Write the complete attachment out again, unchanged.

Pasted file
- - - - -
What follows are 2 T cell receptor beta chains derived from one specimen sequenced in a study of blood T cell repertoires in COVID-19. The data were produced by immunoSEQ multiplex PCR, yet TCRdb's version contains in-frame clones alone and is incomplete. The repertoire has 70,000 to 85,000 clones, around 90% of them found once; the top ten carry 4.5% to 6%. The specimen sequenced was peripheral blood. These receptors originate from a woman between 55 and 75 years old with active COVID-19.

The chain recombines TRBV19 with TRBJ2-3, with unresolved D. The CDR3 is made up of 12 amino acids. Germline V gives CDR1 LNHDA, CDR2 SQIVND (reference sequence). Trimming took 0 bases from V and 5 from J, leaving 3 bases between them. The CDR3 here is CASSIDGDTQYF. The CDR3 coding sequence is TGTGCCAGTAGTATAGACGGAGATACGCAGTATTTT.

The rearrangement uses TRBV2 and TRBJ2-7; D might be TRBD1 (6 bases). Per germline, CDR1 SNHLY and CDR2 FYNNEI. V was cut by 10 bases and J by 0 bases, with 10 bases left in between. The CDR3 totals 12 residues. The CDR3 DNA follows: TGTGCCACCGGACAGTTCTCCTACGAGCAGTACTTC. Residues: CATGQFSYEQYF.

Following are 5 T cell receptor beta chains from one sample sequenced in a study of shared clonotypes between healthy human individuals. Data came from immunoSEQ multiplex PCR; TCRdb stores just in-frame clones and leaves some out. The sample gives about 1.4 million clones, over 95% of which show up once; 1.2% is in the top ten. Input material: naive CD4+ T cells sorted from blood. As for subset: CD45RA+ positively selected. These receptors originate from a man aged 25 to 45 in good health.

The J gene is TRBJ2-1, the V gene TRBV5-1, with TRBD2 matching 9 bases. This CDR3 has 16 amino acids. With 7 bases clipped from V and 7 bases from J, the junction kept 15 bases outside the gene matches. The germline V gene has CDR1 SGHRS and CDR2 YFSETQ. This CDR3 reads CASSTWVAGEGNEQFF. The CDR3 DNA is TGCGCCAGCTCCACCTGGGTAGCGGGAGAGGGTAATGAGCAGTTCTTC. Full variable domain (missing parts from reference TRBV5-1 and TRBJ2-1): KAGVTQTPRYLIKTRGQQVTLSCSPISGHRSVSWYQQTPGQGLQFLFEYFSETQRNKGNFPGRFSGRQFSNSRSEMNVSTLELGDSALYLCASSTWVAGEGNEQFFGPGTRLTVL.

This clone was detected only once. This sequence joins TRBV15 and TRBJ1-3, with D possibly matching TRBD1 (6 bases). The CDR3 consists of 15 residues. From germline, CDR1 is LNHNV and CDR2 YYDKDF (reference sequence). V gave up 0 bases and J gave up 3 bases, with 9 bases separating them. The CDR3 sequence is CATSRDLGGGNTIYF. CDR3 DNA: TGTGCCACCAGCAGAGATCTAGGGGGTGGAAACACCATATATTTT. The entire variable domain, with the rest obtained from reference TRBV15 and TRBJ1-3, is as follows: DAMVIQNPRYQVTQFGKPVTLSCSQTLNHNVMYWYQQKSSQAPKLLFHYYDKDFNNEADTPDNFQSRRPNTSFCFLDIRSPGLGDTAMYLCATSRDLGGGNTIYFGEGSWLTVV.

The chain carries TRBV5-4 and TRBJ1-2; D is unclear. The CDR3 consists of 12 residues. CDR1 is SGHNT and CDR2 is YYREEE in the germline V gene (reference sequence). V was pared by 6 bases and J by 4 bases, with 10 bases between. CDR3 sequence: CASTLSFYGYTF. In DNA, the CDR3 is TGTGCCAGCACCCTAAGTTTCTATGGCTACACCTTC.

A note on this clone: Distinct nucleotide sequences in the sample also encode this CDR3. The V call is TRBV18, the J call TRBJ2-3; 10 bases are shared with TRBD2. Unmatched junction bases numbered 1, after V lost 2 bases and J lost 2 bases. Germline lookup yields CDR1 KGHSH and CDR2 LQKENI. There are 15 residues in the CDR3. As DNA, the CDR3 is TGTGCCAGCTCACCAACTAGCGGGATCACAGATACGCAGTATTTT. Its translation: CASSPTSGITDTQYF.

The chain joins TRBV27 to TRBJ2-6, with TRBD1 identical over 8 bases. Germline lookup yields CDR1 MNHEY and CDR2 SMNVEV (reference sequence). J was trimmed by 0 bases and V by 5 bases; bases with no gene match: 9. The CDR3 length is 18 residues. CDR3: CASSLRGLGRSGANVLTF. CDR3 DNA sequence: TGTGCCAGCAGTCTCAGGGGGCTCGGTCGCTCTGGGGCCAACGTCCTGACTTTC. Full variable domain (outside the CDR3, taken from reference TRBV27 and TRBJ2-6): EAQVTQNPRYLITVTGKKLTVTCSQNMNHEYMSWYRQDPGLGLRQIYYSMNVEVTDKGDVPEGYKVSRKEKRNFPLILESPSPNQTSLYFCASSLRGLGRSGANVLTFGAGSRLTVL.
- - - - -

What follows are 2 T cell receptor beta chains derived from one specimen sequenced in a study of blood T cell repertoires in COVID-19. The data were produced by immunoSEQ multiplex PCR, yet TCRdb's version contains in-frame clones alone and is incomplete. The repertoire has 70,000 to 85,000 clones, around 90% of them found once; the top ten carry 4.5% to 6%. The specimen sequenced was peripheral blood. These receptors originate from a woman between 55 and 75 years old with active COVID-19.

The chain recombines TRBV19 with TRBJ2-3, with unresolved D. The CDR3 is made up of 12 amino acids. Germline V gives CDR1 LNHDA, CDR2 SQIVND (reference sequence). Trimming took 0 bases from V and 5 from J, leaving 3 bases between them. The CDR3 here is CASSIDGDTQYF. The CDR3 coding sequence is TGTGCCAGTAGTATAGACGGAGATACGCAGTATTTT.

The rearrangement uses TRBV2 and TRBJ2-7; D might be TRBD1 (6 bases). Per germline, CDR1 SNHLY and CDR2 FYNNEI. V was cut by 10 bases and J by 0 bases, with 10 bases left in between. The CDR3 totals 12 residues. The CDR3 DNA follows: TGTGCCACCGGACAGTTCTCCTACGAGCAGTACTTC. Residues: CATGQFSYEQYF.

Following are 5 T cell receptor beta chains from one sample sequenced in a study of shared clonotypes between healthy human individuals. Data came from immunoSEQ multiplex PCR; TCRdb stores just in-frame clones and leaves some out. The sample gives about 1.4 million clones, over 95% of which show up once; 1.2% is in the top ten. Input material: naive CD4+ T cells sorted from blood. As for subset: CD45RA+ positively selected. These receptors originate from a man aged 25 to 45 in good health.

The J gene is TRBJ2-1, the V gene TRBV5-1, with TRBD2 matching 9 bases. This CDR3 has 16 amino acids. With 7 bases clipped from V and 7 bases from J, the junction kept 15 bases outside the gene matches. The germline V gene has CDR1 SGHRS and CDR2 YFSETQ. This CDR3 reads CASSTWVAGEGNEQFF. The CDR3 DNA is TGCGCCAGCTCCACCTGGGTAGCGGGAGAGGGTAATGAGCAGTTCTTC. Full variable domain (missing parts from reference TRBV5-1 and TRBJ2-1): KAGVTQTPRYLIKTRGQQVTLSCSPISGHRSVSWYQQTPGQGLQFLFEYFSETQRNKGNFPGRFSGRQFSNSRSEMNVSTLELGDSALYLCASSTWVAGEGNEQFFGPGTRLTVL.

This clone was detected only once. This sequence joins TRBV15 and TRBJ1-3, with D possibly matching TRBD1 (6 bases). The CDR3 consists of 15 residues. From germline, CDR1 is LNHNV and CDR2 YYDKDF (reference sequence). V gave up 0 bases and J gave up 3 bases, with 9 bases separating them. The CDR3 sequence is CATSRDLGGGNTIYF. CDR3 DNA: TGTGCCACCAGCAGAGATCTAGGGGGTGGAAACACCATATATTTT. The entire variable domain, with the rest obtained from reference TRBV15 and TRBJ1-3, is as follows: DAMVIQNPRYQVTQFGKPVTLSCSQTLNHNVMYWYQQKSSQAPKLLFHYYDKDFNNEADTPDNFQSRRPNTSFCFLDIRSPGLGDTAMYLCATSRDLGGGNTIYFGEGSWLTVV.

The chain carries TRBV5-4 and TRBJ1-2; D is unclear. The CDR3 consists of 12 residues. CDR1 is SGHNT and CDR2 is YYREEE in the germline V gene (reference sequence). V was pared by 6 bases and J by 4 bases, with 10 bases between. CDR3 sequence: CASTLSFYGYTF. In DNA, the CDR3 is TGTGCCAGCACCCTAAGTTTCTATGGCTACACCTTC.

A note on this clone: Distinct nucleotide sequences in the sample also encode this CDR3. The V call is TRBV18, the J call TRBJ2-3; 10 bases are shared with TRBD2. Unmatched junction bases numbered 1, after V lost 2 bases and J lost 2 bases. Germline lookup yields CDR1 KGHSH and CDR2 LQKENI. There are 15 residues in the CDR3. As DNA, the CDR3 is TGTGCCAGCTCACCAACTAGCGGGATCACAGATACGCAGTATTTT. Its translation: CASSPTSGITDTQYF.

The chain joins TRBV27 to TRBJ2-6, with TRBD1 identical over 8 bases. Germline lookup yields CDR1 MNHEY and CDR2 SMNVEV (reference sequence). J was trimmed by 0 bases and V by 5 bases; bases with no gene match: 9. The CDR3 length is 18 residues. CDR3: CASSLRGLGRSGANVLTF. CDR3 DNA sequence: TGTGCCAGCAGTCTCAGGGGGCTCGGTCGCTCTGGGGCCAACGTCCTGACTTTC. Full variable domain (outside the CDR3, taken from reference TRBV27 and TRBJ2-6): EAQVTQNPRYLITVTGKKLTVTCSQNMNHEYMSWYRQDPGLGLRQIYYSMNVEVTDKGDVPEGYKVSRKEKRNFPLILESPSPNQTSLYFCASSLRGLGRSGANVLTFGAGSRLTVL.